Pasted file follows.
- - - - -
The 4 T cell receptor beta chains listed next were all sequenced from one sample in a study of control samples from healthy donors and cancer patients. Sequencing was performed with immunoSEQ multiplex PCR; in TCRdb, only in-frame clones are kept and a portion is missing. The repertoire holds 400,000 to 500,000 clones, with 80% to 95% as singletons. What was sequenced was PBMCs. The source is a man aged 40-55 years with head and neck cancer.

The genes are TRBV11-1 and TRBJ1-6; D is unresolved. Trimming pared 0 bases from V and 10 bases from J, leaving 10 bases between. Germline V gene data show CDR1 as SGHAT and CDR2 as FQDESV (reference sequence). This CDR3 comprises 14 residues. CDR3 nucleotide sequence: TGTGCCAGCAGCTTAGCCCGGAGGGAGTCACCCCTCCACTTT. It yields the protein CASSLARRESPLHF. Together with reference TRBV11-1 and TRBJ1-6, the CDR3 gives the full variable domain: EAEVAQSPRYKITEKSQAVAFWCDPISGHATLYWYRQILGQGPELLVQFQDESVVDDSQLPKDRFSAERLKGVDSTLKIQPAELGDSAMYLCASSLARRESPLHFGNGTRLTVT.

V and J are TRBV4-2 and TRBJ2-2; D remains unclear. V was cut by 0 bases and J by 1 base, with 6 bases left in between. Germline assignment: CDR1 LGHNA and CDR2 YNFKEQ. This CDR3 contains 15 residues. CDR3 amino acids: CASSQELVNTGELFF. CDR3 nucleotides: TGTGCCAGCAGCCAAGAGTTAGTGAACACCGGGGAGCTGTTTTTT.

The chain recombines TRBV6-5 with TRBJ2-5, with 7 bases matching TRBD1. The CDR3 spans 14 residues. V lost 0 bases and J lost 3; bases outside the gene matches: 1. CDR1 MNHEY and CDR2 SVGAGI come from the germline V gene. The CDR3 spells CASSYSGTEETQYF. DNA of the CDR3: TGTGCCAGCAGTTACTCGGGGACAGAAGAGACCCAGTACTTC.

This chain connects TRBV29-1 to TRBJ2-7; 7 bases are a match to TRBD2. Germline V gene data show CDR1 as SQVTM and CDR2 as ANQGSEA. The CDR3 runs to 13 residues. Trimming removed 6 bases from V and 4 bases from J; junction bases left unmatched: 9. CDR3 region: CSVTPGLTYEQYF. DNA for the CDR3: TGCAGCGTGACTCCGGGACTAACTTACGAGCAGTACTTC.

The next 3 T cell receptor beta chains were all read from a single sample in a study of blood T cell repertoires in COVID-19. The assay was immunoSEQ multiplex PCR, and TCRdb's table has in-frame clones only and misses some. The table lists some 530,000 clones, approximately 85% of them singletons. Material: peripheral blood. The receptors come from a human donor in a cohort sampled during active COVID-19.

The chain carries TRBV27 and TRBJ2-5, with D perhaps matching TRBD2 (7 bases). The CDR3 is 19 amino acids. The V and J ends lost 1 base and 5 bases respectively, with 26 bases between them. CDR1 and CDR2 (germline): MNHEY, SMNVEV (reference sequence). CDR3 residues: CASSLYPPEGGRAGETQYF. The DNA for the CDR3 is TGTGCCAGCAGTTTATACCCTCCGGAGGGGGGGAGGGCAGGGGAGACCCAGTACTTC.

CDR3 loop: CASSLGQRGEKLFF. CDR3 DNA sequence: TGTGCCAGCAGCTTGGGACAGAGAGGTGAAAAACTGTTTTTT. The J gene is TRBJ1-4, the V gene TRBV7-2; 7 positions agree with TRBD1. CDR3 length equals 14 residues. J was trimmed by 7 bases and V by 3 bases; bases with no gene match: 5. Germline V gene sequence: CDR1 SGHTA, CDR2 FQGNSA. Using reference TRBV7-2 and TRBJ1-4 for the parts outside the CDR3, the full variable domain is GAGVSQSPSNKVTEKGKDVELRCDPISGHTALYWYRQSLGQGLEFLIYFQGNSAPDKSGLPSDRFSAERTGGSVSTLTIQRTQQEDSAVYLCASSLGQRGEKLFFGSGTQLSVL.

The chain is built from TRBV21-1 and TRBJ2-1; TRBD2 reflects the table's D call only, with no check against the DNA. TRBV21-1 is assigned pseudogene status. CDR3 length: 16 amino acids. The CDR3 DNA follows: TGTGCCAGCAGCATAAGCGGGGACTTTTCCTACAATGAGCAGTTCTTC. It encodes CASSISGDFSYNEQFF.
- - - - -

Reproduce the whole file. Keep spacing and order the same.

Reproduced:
The 4 T cell receptor beta chains listed next were all sequenced from one sample in a study of control samples from healthy donors and cancer patients. Sequencing was performed with immunoSEQ multiplex PCR; in TCRdb, only in-frame clones are kept and a portion is missing. The repertoire holds 400,000 to 500,000 clones, with 80% to 95% as singletons. What was sequenced was PBMCs. The source is a man aged 40-55 years with head and neck cancer.

The genes are TRBV11-1 and TRBJ1-6; D is unresolved. Trimming pared 0 bases from V and 10 bases from J, leaving 10 bases between. Germline V gene data show CDR1 as SGHAT and CDR2 as FQDESV (reference sequence). This CDR3 comprises 14 residues. CDR3 nucleotide sequence: TGTGCCAGCAGCTTAGCCCGGAGGGAGTCACCCCTCCACTTT. It yields the protein CASSLARRESPLHF. Together with reference TRBV11-1 and TRBJ1-6, the CDR3 gives the full variable domain: EAEVAQSPRYKITEKSQAVAFWCDPISGHATLYWYRQILGQGPELLVQFQDESVVDDSQLPKDRFSAERLKGVDSTLKIQPAELGDSAMYLCASSLARRESPLHFGNGTRLTVT.

V and J are TRBV4-2 and TRBJ2-2; D remains unclear. V was cut by 0 bases and J by 1 base, with 6 bases left in between. Germline assignment: CDR1 LGHNA and CDR2 YNFKEQ. This CDR3 contains 15 residues. CDR3 amino acids: CASSQELVNTGELFF. CDR3 nucleotides: TGTGCCAGCAGCCAAGAGTTAGTGAACACCGGGGAGCTGTTTTTT.

The chain recombines TRBV6-5 with TRBJ2-5, with 7 bases matching TRBD1. The CDR3 spans 14 residues. V lost 0 bases and J lost 3; bases outside the gene matches: 1. CDR1 MNHEY and CDR2 SVGAGI come from the germline V gene. The CDR3 spells CASSYSGTEETQYF. DNA of the CDR3: TGTGCCAGCAGTTACTCGGGGACAGAAGAGACCCAGTACTTC.

This chain connects TRBV29-1 to TRBJ2-7; 7 bases are a match to TRBD2. Germline V gene data show CDR1 as SQVTM and CDR2 as ANQGSEA. The CDR3 runs to 13 residues. Trimming removed 6 bases from V and 4 bases from J; junction bases left unmatched: 9. CDR3 region: CSVTPGLTYEQYF. DNA for the CDR3: TGCAGCGTGACTCCGGGACTAACTTACGAGCAGTACTTC.

The next 3 T cell receptor beta chains were all read from a single sample in a study of blood T cell repertoires in COVID-19. The assay was immunoSEQ multiplex PCR, and TCRdb's table has in-frame clones only and misses some. The table lists some 530,000 clones, approximately 85% of them singletons. Material: peripheral blood. The receptors come from a human donor in a cohort sampled during active COVID-19.

The chain carries TRBV27 and TRBJ2-5, with D perhaps matching TRBD2 (7 bases). The CDR3 is 19 amino acids. The V and J ends lost 1 base and 5 bases respectively, with 26 bases between them. CDR1 and CDR2 (germline): MNHEY, SMNVEV (reference sequence). CDR3 residues: CASSLYPPEGGRAGETQYF. The DNA for the CDR3 is TGTGCCAGCAGTTTATACCCTCCGGAGGGGGGGAGGGCAGGGGAGACCCAGTACTTC.

CDR3 loop: CASSLGQRGEKLFF. CDR3 DNA sequence: TGTGCCAGCAGCTTGGGACAGAGAGGTGAAAAACTGTTTTTT. The J gene is TRBJ1-4, the V gene TRBV7-2; 7 positions agree with TRBD1. CDR3 length equals 14 residues. J was trimmed by 7 bases and V by 3 bases; bases with no gene match: 5. Germline V gene sequence: CDR1 SGHTA, CDR2 FQGNSA. Using reference TRBV7-2 and TRBJ1-4 for the parts outside the CDR3, the full variable domain is GAGVSQSPSNKVTEKGKDVELRCDPISGHTALYWYRQSLGQGLEFLIYFQGNSAPDKSGLPSDRFSAERTGGSVSTLTIQRTQQEDSAVYLCASSLGQRGEKLFFGSGTQLSVL.

The chain is built from TRBV21-1 and TRBJ2-1; TRBD2 reflects the table's D call only, with no check against the DNA. TRBV21-1 is assigned pseudogene status. CDR3 length: 16 amino acids. The CDR3 DNA follows: TGTGCCAGCAGCATAAGCGGGGACTTTTCCTACAATGAGCAGTTCTTC. It encodes CASSISGDFSYNEQFF.